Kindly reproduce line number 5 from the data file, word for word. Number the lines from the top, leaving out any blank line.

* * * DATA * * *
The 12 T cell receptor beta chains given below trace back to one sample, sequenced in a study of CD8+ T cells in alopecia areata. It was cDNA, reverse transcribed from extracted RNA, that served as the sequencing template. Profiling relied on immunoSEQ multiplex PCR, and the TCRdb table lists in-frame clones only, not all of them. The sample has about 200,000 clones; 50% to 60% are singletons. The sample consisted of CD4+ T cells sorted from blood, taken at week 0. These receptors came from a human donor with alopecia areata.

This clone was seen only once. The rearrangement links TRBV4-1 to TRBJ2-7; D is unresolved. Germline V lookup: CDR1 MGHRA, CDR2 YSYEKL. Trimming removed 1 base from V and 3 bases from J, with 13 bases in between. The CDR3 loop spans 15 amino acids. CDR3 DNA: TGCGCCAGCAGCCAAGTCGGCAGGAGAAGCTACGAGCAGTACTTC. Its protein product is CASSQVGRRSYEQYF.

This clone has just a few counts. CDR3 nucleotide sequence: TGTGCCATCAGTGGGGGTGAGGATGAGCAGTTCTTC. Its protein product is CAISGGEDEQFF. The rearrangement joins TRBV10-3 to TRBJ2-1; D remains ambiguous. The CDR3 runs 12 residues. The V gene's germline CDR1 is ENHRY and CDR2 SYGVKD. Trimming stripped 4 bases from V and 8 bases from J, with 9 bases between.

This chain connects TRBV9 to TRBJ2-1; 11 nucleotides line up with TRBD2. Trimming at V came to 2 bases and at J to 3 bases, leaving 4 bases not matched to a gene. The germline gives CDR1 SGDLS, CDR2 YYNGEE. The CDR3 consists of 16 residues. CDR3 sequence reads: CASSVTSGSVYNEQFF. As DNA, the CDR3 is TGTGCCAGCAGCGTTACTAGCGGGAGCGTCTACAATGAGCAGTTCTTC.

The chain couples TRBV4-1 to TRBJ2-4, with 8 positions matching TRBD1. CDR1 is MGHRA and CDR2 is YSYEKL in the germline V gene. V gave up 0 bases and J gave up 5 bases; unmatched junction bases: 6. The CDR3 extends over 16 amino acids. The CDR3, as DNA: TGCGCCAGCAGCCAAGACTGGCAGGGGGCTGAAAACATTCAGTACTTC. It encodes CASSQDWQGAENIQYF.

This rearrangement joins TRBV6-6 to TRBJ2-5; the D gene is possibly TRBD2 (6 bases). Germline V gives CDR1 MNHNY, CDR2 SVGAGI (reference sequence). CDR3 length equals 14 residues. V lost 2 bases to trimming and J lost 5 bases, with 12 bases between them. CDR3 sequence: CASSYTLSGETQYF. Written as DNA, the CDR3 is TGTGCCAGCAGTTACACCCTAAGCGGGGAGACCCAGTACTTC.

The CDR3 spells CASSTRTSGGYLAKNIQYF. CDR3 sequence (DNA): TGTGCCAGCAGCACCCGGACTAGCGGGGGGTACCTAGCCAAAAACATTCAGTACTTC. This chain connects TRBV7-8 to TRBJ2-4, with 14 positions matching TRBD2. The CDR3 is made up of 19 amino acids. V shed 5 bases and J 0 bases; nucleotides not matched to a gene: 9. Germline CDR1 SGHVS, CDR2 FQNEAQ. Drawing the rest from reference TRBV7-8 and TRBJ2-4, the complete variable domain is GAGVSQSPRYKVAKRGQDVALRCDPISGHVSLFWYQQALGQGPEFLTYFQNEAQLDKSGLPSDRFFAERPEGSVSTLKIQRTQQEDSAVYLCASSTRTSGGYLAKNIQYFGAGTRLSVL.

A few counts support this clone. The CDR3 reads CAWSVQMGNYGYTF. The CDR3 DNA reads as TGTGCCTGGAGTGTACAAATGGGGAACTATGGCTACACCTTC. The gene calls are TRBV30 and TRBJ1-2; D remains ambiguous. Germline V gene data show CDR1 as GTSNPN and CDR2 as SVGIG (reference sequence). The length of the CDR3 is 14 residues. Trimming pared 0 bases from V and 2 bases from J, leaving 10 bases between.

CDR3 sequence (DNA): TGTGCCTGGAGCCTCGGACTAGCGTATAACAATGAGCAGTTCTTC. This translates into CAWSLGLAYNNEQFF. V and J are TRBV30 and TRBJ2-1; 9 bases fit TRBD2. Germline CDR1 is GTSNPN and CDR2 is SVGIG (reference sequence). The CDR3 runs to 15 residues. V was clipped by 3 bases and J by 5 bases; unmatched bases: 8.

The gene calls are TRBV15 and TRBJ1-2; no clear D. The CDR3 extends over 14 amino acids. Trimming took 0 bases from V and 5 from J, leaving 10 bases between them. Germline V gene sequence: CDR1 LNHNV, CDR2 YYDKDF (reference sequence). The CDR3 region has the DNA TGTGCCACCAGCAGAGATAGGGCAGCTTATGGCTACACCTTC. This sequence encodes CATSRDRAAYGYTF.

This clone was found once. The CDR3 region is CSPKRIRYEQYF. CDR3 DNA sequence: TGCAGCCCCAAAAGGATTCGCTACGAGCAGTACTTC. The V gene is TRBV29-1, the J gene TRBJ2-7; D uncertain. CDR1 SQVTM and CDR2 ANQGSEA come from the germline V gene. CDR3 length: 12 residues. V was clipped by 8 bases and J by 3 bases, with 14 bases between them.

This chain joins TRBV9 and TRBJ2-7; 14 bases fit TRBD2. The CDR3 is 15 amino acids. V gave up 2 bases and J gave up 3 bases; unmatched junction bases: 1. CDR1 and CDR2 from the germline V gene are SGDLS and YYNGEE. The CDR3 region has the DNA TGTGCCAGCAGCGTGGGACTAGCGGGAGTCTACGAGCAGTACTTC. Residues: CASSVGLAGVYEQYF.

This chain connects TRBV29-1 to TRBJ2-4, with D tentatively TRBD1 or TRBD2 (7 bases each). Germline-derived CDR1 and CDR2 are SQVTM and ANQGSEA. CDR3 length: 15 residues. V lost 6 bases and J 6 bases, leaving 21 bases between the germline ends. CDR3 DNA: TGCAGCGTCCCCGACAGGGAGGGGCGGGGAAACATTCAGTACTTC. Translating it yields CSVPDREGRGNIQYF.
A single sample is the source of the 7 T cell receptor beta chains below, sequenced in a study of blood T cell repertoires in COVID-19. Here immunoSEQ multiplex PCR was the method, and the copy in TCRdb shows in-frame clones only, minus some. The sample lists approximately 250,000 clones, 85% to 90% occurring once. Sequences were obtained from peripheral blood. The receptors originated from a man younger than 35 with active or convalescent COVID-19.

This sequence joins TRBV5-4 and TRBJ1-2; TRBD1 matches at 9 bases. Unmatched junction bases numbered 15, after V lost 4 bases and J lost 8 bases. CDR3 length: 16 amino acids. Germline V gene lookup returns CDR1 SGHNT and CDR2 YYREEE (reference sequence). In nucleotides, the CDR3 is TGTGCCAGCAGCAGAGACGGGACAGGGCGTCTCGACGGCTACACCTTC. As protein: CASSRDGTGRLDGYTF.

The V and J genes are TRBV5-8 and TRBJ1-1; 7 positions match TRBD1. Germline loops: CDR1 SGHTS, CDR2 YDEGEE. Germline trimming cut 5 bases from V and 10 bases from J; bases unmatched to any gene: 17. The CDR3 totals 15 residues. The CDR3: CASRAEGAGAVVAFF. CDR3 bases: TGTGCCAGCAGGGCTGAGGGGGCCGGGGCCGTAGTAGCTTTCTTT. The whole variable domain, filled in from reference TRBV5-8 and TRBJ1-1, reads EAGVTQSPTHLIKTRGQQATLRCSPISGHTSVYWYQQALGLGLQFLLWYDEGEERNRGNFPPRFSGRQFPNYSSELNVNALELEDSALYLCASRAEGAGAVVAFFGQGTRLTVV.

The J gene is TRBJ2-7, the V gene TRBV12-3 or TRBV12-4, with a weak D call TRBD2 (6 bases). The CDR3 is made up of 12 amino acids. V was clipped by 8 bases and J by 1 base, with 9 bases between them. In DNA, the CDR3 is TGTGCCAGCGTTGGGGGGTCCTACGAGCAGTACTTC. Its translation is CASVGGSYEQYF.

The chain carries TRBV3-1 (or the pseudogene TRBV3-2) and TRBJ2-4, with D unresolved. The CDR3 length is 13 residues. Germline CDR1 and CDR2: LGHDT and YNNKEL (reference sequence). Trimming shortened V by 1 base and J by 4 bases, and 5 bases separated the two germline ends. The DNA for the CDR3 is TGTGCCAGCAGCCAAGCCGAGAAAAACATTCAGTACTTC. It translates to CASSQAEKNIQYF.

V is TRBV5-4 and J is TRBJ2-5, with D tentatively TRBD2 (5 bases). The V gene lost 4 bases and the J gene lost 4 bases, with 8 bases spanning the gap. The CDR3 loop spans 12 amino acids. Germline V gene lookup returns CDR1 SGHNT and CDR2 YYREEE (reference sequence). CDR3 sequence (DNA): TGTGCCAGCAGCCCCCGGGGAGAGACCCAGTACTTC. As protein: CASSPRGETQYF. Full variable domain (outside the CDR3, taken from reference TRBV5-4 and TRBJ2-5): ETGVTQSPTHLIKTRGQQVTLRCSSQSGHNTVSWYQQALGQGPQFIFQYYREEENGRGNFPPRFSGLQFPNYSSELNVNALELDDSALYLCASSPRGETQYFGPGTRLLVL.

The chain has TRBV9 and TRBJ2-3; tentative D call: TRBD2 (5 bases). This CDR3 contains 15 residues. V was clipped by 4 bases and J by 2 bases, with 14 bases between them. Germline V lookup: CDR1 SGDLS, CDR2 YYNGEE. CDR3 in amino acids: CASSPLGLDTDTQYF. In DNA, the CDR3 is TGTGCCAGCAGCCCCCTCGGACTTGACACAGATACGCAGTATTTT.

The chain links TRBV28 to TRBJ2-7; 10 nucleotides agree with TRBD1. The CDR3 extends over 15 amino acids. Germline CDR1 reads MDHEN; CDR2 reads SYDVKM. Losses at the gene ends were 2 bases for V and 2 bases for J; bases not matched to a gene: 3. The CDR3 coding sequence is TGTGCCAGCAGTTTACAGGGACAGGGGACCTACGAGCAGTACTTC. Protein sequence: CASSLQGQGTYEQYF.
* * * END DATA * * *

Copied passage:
The chain couples TRBV4-1 to TRBJ2-4, with 8 positions matching TRBD1. CDR1 is MGHRA and CDR2 is YSYEKL in the germline V gene. V gave up 0 bases and J gave up 5 bases; unmatched junction bases: 6. The CDR3 extends over 16 amino acids. The CDR3, as DNA: TGCGCCAGCAGCCAAGACTGGCAGGGGGCTGAAAACATTCAGTACTTC. It encodes CASSQDWQGAENIQYF.